Sucralfate, also called karafat , is a prescription drug used to treat duodenal ulcers that form in the first part of the small intestine. Duodenal ulcers are a type of peptic ulcer . This type of ulcer forms when acids made to improve digestion wear down the lining of the stomach or small intestine.
Duodenal ulcer symptoms include:
- Stomach or chest pain
- Feeling nauseous or full after eating small amounts of food.
- Lack of appetite
- Lose weight when you don't try
- Nausea or vomiting in the stomach;
- Blood in vomit or stool.
In the past, health professionals thought that ulcers were caused by stress, but today we know that peptic ulcers are generally caused by bacteria ( H. pylori ) that damage the lining of the stomach or small intestine. Sometimes ulcers can form when patients take high doses of NSAIDs, such as over-the-counter pain relievers such as ibuprofen or aspirin. Taking large amounts of these medications or taking them for a long time can drain the stomach lining and cause ulcers.
Mechanism of action
Karafate is a medicine called remedies. These drugs stick to damaged tissues in the lining of the stomach or small intestine and protect them from digestive acids and enzymes during healing.
Protectants are not absorbed into the body like other drugs. Instead, they act as a coating that helps keep the ulcer from getting worse. Carafate is prescribed to treat active ulcers, but the drug does not prevent new ulcers from forming. The doctor may also prescribe additional medications, such as antibiotics, for patients who are at risk of developing additional ulcers.
Your healthcare provider may prescribe Carafate in tablet or liquid form. The liquid form is sometimes called a karafat suspension .
For active stomach ulcers, the tablet or liquid dose is usually taken several times a day. For the medicine to work, you must take Carafate exactly as directed by your healthcare provider. Ulcers can take several weeks ( up to eight ) to heal.
Generally, your healthcare provider will recommend that you take Karafat:
- Inside, in the form of tablets or liquid.
- At the same time every day
- On an empty stomach, one hour before meals or two hours after meals.
Karafate can cause minor side effects, although they are rarely serious enough for people to stop taking the drug. The most common side effect is constipation, which occurs in about 2 percent of patients .
Other side effects include:
- Stomach ache
- Nausea and vomiting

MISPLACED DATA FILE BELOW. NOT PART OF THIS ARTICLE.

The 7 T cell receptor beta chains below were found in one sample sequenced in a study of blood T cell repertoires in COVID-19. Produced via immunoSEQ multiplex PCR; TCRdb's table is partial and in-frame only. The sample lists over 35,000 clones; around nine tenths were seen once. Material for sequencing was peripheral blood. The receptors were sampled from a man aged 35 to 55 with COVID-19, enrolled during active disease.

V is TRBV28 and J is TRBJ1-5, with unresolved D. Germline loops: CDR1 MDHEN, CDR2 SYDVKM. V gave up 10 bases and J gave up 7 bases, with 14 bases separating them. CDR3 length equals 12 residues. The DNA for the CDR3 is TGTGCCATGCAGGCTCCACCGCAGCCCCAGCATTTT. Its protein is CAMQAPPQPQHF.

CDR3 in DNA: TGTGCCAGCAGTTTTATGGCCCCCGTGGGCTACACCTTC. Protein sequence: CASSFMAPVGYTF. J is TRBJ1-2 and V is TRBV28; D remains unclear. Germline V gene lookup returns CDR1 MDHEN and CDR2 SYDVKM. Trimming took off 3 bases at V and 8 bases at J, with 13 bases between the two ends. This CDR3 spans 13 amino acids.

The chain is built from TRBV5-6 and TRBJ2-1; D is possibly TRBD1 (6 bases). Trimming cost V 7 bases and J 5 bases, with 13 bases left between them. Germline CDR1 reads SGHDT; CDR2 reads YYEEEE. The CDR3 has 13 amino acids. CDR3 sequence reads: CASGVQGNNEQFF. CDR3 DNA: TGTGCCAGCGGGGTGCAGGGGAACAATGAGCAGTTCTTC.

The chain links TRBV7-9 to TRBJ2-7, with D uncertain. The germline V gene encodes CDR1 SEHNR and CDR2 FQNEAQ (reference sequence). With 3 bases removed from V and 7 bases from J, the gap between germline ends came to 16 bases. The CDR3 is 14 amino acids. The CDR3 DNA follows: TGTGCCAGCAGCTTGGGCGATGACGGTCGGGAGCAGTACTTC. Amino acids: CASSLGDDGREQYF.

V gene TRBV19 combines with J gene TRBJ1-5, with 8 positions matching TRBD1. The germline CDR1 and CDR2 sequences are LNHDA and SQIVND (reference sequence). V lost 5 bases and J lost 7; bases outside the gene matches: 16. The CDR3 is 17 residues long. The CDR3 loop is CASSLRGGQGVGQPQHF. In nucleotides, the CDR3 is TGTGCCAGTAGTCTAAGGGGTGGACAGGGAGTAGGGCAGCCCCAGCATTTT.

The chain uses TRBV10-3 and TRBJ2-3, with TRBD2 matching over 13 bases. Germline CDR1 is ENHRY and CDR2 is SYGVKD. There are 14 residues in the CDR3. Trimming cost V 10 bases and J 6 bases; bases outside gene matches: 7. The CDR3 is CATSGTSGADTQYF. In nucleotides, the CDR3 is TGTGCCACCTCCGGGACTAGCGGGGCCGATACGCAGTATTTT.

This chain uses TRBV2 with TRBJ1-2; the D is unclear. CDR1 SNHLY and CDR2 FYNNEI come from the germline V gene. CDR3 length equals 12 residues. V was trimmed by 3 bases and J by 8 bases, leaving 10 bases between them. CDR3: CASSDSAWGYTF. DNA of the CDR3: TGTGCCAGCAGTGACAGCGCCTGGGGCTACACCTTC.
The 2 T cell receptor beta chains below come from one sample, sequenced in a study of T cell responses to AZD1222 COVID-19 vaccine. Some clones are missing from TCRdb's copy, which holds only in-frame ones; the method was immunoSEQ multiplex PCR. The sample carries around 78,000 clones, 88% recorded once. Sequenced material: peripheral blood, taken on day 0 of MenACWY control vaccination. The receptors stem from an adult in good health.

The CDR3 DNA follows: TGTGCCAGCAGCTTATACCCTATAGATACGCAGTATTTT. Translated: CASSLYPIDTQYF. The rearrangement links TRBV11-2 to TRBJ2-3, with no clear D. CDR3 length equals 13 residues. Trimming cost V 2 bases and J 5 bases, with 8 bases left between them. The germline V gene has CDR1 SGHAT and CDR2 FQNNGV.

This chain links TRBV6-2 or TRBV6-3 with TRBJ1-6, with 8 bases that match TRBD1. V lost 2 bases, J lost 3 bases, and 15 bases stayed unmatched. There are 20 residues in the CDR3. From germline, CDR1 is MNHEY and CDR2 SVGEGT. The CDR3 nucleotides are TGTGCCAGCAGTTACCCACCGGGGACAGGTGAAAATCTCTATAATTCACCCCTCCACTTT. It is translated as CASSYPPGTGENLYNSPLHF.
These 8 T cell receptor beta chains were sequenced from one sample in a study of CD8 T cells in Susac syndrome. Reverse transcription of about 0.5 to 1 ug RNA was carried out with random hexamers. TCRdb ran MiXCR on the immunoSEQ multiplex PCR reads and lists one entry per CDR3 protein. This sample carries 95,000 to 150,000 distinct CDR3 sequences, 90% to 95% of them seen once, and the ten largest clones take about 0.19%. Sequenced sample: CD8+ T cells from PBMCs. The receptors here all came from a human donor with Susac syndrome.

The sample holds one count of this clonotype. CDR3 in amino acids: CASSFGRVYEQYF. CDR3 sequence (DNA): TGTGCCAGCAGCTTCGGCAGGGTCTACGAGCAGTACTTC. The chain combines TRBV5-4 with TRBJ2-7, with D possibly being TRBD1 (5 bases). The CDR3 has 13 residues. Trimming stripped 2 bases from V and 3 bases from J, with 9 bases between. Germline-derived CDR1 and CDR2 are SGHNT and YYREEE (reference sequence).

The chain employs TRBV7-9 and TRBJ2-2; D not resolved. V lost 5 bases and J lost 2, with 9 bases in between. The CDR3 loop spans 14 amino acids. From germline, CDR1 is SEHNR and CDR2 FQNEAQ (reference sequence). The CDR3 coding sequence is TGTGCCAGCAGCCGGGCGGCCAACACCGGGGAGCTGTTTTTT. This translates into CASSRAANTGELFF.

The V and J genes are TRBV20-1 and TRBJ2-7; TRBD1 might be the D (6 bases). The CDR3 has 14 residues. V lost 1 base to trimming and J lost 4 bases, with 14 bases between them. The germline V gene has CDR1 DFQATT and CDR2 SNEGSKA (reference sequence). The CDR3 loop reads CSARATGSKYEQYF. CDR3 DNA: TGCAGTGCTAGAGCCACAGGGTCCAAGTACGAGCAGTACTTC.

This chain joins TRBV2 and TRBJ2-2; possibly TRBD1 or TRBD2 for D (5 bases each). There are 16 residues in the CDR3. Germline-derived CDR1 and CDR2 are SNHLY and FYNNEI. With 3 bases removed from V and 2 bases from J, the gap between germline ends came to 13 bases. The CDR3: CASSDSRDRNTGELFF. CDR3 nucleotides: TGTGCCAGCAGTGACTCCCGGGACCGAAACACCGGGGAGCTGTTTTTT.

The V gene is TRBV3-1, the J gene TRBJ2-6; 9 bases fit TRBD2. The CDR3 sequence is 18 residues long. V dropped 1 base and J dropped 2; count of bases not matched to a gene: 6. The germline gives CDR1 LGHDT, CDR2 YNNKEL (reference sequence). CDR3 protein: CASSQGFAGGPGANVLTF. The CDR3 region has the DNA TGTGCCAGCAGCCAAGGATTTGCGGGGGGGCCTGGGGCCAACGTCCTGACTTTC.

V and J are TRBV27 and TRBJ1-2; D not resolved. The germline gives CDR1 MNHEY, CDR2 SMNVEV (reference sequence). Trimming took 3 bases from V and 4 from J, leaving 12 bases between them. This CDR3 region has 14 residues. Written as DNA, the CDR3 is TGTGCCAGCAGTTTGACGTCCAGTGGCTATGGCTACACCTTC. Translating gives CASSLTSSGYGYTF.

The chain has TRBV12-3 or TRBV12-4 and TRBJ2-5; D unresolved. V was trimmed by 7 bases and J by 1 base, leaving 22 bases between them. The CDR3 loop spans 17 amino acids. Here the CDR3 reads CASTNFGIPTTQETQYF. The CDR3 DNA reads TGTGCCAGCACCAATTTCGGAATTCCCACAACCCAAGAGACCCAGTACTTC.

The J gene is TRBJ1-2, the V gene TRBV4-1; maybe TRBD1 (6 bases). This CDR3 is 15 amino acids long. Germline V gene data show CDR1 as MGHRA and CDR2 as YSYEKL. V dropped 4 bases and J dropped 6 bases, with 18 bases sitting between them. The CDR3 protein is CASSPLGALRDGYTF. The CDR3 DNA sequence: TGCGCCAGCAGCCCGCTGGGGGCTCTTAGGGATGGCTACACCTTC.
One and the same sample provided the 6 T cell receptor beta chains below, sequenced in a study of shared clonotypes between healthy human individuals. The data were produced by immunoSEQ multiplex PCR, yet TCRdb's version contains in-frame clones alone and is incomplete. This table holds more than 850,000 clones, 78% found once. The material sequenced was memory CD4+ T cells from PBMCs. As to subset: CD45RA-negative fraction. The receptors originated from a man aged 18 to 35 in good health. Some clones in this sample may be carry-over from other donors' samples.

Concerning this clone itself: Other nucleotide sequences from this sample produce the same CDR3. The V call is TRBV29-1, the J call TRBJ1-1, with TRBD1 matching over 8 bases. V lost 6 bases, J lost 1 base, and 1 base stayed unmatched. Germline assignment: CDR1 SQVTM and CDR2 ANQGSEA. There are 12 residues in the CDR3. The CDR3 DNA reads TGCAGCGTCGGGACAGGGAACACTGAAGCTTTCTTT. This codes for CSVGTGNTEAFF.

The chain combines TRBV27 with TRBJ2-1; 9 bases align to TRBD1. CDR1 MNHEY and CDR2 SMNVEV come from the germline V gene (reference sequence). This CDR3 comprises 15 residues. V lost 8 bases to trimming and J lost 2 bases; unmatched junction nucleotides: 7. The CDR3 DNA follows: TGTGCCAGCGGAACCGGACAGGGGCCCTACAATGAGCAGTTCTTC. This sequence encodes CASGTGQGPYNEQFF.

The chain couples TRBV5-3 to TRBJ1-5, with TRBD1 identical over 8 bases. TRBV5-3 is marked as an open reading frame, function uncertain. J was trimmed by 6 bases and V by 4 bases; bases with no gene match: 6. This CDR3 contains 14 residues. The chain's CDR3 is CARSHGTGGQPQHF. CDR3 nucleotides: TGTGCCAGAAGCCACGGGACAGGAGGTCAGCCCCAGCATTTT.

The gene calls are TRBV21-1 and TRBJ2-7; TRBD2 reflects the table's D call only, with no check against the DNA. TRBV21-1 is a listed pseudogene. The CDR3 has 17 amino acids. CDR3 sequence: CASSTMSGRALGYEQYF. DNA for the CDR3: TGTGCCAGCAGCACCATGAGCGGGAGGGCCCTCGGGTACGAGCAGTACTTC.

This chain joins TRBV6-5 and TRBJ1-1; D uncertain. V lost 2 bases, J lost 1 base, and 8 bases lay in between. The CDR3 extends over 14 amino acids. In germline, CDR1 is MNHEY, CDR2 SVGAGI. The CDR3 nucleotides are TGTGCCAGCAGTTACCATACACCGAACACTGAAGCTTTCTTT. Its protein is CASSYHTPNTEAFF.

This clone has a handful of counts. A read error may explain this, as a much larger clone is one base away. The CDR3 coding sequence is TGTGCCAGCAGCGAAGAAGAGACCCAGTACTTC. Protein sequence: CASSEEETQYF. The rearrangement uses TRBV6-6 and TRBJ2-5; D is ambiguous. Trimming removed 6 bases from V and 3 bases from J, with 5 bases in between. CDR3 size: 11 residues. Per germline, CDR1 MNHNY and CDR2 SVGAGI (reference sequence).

- Dry mouth
- Trouble sleeping
Serious side effects are rare but possible. Seek emergency medical attention if you experience any of the following symptoms after starting Carafate:
- Rash or hives
- Difficulty breathing
- Signs of an anaphylactic allergic reaction (swelling of the throat or mouth)
- Patients with kidney disease or diabetes cannot take Carafat. Tell your doctor if you have any of these conditions or if you are being treated for them (for example, you are on dialysis).
- If you have diabetes, your healthcare provider will monitor you for episodes of low blood sugar (hypoglycaemia) that may occur while you are taking Karafat.
- Karafate can affect the way your body breaks down certain medications. Make sure to inform your doctor of any medications you are taking before starting Carafate.
- If you are taking certain medications , such as antacids, antibiotics, or blood thinners (warfarin), your healthcare provider may recommend that you take less or stop taking them while you are taking Karafat. Be sure to tell your doctor about any medications you are taking, even if they are over-the-counter, herbal, or dietary supplements.
- Based on available research, the American College of Gastroenterology believes that Carafate is safe for pregnant women. Be sure to tell your doctor if you are pregnant, planning to become pregnant, or breastfeeding.
- It is not known if Karafat is safe or effective for children. Keep this medicine out of the reach of children.
Do not take more of this medication than prescribed by your healthcare professional. If you miss an appointment, take it as soon as you remember. Carafate overdose is not common, but if you think you have taken too much, call the poison control department at 1-800-222-1222 or go to the emergency room.
Get the word of drug information
Karafate is a safe and effective prescription drug used to treat duodenal ulcers. Before you start taking Karafat, tell your doctor if you have conditions such as diabetes or kidney disease, are breastfeeding, pregnant or planning to become pregnant, or have had any previous adverse reactions to medications such as Karafat.
Tell your doctor about any other medications you are taking, even if they are over-the-counter or dietary / herbal supplements. Karafat can change the way your body metabolizes certain medications, so your healthcare provider may ask you to take less or stop taking certain medications while taking Karafat.
Make sure you take exactly the amount your healthcare provider has prescribed, and take the amount of medicine prescribed. Duodenal ulcers take several weeks (up to eight) to heal. Karafate can cause minor side effects, although they are generally not so serious that patients must stop taking the drug. If you experience serious side effects, such as swelling in your mouth or difficulty breathing, stop taking Carafate and call your doctor.